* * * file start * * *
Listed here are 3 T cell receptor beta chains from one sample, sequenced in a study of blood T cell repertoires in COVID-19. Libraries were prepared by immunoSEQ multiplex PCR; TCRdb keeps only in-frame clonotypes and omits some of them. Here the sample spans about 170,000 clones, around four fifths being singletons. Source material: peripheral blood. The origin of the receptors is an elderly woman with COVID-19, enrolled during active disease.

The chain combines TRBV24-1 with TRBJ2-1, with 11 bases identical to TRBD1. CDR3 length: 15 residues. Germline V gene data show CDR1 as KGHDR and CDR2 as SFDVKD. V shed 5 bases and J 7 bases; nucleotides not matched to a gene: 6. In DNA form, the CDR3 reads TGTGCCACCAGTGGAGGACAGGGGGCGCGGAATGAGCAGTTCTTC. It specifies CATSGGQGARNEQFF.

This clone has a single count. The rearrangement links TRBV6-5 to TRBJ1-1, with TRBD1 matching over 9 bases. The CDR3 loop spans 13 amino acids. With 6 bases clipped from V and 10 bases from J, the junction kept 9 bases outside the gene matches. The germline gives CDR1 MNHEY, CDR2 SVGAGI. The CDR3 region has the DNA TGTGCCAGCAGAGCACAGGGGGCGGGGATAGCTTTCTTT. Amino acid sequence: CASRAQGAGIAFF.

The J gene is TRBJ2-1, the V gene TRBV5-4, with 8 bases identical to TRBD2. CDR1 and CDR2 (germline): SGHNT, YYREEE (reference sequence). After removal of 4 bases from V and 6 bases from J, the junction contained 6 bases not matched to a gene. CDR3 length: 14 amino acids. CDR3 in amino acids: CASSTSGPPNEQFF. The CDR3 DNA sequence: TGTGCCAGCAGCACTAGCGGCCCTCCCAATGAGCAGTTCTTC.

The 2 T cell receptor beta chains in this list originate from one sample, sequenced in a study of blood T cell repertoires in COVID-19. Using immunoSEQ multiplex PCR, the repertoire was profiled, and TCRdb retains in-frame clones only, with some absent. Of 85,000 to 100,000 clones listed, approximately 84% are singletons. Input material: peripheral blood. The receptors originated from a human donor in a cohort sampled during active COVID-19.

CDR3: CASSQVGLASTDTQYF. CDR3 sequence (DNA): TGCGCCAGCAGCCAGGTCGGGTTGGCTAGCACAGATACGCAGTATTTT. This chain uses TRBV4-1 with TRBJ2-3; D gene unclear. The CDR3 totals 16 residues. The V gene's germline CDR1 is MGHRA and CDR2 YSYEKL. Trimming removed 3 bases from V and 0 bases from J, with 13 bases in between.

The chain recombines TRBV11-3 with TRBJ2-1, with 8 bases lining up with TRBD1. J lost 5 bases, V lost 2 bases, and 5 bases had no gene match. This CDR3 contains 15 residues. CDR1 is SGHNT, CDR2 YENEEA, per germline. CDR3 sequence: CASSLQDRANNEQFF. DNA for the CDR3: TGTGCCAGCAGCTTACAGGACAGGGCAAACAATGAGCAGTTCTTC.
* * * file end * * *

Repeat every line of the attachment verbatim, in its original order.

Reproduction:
Listed here are 3 T cell receptor beta chains from one sample, sequenced in a study of blood T cell repertoires in COVID-19. Libraries were prepared by immunoSEQ multiplex PCR; TCRdb keeps only in-frame clonotypes and omits some of them. Here the sample spans about 170,000 clones, around four fifths being singletons. Source material: peripheral blood. The origin of the receptors is an elderly woman with COVID-19, enrolled during active disease.

The chain combines TRBV24-1 with TRBJ2-1, with 11 bases identical to TRBD1. CDR3 length: 15 residues. Germline V gene data show CDR1 as KGHDR and CDR2 as SFDVKD. V shed 5 bases and J 7 bases; nucleotides not matched to a gene: 6. In DNA form, the CDR3 reads TGTGCCACCAGTGGAGGACAGGGGGCGCGGAATGAGCAGTTCTTC. It specifies CATSGGQGARNEQFF.

This clone has a single count. The rearrangement links TRBV6-5 to TRBJ1-1, with TRBD1 matching over 9 bases. The CDR3 loop spans 13 amino acids. With 6 bases clipped from V and 10 bases from J, the junction kept 9 bases outside the gene matches. The germline gives CDR1 MNHEY, CDR2 SVGAGI. The CDR3 region has the DNA TGTGCCAGCAGAGCACAGGGGGCGGGGATAGCTTTCTTT. Amino acid sequence: CASRAQGAGIAFF.

The J gene is TRBJ2-1, the V gene TRBV5-4, with 8 bases identical to TRBD2. CDR1 and CDR2 (germline): SGHNT, YYREEE (reference sequence). After removal of 4 bases from V and 6 bases from J, the junction contained 6 bases not matched to a gene. CDR3 length: 14 amino acids. CDR3 in amino acids: CASSTSGPPNEQFF. The CDR3 DNA sequence: TGTGCCAGCAGCACTAGCGGCCCTCCCAATGAGCAGTTCTTC.

The 2 T cell receptor beta chains in this list originate from one sample, sequenced in a study of blood T cell repertoires in COVID-19. Using immunoSEQ multiplex PCR, the repertoire was profiled, and TCRdb retains in-frame clones only, with some absent. Of 85,000 to 100,000 clones listed, approximately 84% are singletons. Input material: peripheral blood. The receptors originated from a human donor in a cohort sampled during active COVID-19.

CDR3: CASSQVGLASTDTQYF. CDR3 sequence (DNA): TGCGCCAGCAGCCAGGTCGGGTTGGCTAGCACAGATACGCAGTATTTT. This chain uses TRBV4-1 with TRBJ2-3; D gene unclear. The CDR3 totals 16 residues. The V gene's germline CDR1 is MGHRA and CDR2 YSYEKL. Trimming removed 3 bases from V and 0 bases from J, with 13 bases in between.

The chain recombines TRBV11-3 with TRBJ2-1, with 8 bases lining up with TRBD1. J lost 5 bases, V lost 2 bases, and 5 bases had no gene match. This CDR3 contains 15 residues. CDR1 is SGHNT, CDR2 YENEEA, per germline. CDR3 sequence: CASSLQDRANNEQFF. DNA for the CDR3: TGTGCCAGCAGCTTACAGGACAGGGCAAACAATGAGCAGTTCTTC.